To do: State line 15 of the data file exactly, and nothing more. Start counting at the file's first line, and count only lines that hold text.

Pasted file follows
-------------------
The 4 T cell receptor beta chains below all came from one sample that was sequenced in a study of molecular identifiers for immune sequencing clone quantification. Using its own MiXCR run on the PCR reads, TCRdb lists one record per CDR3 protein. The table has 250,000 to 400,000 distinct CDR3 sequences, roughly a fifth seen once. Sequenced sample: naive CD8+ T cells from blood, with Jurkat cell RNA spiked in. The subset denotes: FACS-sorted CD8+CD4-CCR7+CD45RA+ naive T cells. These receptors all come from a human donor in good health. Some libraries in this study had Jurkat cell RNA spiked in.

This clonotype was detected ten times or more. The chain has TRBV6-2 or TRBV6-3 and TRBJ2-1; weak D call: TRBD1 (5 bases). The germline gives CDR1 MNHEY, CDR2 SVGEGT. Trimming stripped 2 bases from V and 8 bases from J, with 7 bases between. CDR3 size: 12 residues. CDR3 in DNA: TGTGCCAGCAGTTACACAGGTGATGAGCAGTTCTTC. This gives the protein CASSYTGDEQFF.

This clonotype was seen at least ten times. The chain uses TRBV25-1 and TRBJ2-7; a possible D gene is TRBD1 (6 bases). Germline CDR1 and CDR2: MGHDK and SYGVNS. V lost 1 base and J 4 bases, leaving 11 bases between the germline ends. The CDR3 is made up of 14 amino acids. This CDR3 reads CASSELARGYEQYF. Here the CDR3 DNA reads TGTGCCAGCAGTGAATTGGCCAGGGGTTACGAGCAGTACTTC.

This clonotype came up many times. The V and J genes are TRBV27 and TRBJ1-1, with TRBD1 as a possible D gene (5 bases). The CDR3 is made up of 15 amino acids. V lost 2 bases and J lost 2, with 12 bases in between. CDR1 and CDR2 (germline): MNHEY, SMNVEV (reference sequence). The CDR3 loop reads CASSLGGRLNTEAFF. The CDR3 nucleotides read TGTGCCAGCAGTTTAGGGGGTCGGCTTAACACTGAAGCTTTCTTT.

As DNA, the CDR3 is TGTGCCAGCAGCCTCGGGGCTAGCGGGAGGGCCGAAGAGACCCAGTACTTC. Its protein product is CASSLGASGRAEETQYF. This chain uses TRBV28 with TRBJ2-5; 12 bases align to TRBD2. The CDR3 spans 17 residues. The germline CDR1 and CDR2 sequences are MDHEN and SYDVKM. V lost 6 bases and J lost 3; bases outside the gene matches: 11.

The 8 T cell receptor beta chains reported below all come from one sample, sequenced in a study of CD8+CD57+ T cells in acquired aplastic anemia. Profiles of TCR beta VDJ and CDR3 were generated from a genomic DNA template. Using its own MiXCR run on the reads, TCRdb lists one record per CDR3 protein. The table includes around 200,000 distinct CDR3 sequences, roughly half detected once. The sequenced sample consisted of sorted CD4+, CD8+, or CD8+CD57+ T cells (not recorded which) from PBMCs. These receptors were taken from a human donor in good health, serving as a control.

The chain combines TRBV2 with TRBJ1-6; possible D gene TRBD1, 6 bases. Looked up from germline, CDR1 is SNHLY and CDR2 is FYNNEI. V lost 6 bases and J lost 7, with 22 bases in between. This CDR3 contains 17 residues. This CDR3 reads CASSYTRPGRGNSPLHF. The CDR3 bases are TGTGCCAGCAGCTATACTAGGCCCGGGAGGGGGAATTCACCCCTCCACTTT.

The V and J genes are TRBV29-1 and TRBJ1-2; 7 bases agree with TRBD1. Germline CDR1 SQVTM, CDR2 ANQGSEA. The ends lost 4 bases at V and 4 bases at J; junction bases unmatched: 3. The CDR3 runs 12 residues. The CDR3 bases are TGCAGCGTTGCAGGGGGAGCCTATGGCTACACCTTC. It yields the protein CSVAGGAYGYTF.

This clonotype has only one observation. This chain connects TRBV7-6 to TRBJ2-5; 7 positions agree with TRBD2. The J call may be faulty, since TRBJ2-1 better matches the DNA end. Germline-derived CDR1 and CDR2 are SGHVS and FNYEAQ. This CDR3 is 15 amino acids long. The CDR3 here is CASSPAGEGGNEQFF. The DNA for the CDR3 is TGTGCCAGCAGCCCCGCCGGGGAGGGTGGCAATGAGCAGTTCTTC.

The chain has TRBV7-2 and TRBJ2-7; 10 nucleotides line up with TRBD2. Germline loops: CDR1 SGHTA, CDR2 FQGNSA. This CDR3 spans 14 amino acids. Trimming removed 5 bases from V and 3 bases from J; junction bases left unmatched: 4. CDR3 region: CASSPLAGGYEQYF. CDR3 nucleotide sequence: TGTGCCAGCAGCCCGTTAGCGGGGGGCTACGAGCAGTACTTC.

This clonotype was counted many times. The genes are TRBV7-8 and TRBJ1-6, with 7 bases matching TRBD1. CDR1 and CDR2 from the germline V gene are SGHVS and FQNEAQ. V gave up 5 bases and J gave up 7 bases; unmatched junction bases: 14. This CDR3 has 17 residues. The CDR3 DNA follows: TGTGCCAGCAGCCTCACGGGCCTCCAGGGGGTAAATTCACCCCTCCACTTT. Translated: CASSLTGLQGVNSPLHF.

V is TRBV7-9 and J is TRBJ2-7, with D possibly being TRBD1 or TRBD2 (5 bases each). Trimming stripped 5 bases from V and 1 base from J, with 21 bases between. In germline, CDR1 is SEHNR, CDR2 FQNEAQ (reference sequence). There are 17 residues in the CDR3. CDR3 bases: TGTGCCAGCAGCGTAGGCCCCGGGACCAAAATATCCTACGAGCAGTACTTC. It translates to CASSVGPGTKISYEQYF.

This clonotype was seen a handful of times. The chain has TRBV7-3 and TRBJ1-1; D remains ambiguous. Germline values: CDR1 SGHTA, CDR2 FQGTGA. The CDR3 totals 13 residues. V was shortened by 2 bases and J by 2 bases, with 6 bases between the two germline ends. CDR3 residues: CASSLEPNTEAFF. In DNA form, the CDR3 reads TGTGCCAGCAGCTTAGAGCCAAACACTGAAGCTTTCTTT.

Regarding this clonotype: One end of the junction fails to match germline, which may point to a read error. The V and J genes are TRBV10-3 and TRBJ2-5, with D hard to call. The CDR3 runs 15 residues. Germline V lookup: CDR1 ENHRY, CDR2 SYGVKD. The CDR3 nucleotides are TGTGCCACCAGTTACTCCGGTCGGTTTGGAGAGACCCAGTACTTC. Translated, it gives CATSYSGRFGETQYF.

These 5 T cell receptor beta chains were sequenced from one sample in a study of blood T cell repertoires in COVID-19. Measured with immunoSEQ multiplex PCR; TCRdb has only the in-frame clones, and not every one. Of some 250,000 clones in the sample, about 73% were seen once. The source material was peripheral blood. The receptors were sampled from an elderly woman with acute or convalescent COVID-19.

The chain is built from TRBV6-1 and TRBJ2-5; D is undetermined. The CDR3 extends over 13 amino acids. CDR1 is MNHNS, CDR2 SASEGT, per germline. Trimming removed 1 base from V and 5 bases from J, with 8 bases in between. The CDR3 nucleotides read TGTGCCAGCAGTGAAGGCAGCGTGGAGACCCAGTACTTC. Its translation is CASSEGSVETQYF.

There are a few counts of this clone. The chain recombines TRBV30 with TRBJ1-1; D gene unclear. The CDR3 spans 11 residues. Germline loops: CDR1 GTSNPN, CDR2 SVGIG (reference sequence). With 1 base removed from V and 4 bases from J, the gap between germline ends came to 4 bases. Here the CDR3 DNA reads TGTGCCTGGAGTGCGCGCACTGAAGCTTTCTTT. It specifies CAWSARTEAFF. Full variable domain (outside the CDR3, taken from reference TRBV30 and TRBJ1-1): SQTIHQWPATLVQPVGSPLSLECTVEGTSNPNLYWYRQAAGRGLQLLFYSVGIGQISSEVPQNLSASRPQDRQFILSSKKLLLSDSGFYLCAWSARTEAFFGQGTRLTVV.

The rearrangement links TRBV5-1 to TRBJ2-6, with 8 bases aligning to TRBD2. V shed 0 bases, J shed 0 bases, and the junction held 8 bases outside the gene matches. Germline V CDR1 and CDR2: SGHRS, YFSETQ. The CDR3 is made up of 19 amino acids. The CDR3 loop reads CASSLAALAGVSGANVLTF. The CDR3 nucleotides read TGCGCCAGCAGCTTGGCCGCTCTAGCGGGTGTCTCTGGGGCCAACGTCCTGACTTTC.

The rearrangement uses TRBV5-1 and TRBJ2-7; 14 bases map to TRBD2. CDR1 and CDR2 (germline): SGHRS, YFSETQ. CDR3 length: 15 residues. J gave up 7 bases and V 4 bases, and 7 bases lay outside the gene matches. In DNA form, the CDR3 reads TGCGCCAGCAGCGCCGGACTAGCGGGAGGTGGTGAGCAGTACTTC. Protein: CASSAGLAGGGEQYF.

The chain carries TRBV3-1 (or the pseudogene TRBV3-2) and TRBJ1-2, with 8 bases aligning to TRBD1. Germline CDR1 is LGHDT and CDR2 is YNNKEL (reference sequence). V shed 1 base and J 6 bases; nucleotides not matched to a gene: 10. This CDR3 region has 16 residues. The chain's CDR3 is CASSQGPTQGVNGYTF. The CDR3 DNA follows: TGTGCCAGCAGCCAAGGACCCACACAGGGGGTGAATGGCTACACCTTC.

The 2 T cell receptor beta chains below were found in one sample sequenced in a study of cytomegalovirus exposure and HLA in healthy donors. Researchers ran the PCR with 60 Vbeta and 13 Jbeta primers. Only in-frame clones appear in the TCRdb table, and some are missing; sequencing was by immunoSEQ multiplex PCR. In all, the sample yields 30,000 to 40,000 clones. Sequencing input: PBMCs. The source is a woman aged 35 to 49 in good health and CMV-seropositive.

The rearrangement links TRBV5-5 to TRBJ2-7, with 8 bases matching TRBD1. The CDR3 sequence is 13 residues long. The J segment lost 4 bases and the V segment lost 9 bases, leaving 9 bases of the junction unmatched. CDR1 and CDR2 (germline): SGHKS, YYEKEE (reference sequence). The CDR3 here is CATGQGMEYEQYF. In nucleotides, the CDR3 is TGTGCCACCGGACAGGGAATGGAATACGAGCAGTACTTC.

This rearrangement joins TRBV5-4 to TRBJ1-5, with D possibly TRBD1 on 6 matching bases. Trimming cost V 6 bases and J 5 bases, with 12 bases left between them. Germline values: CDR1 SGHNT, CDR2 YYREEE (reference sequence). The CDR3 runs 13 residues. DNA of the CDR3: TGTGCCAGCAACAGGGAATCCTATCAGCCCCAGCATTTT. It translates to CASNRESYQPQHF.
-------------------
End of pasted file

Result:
These 5 T cell receptor beta chains were sequenced from one sample in a study of blood T cell repertoires in COVID-19. Measured with immunoSEQ multiplex PCR; TCRdb has only the in-frame clones, and not every one. Of some 250,000 clones in the sample, about 73% were seen once. The source material was peripheral blood. The receptors were sampled from an elderly woman with acute or convalescent COVID-19.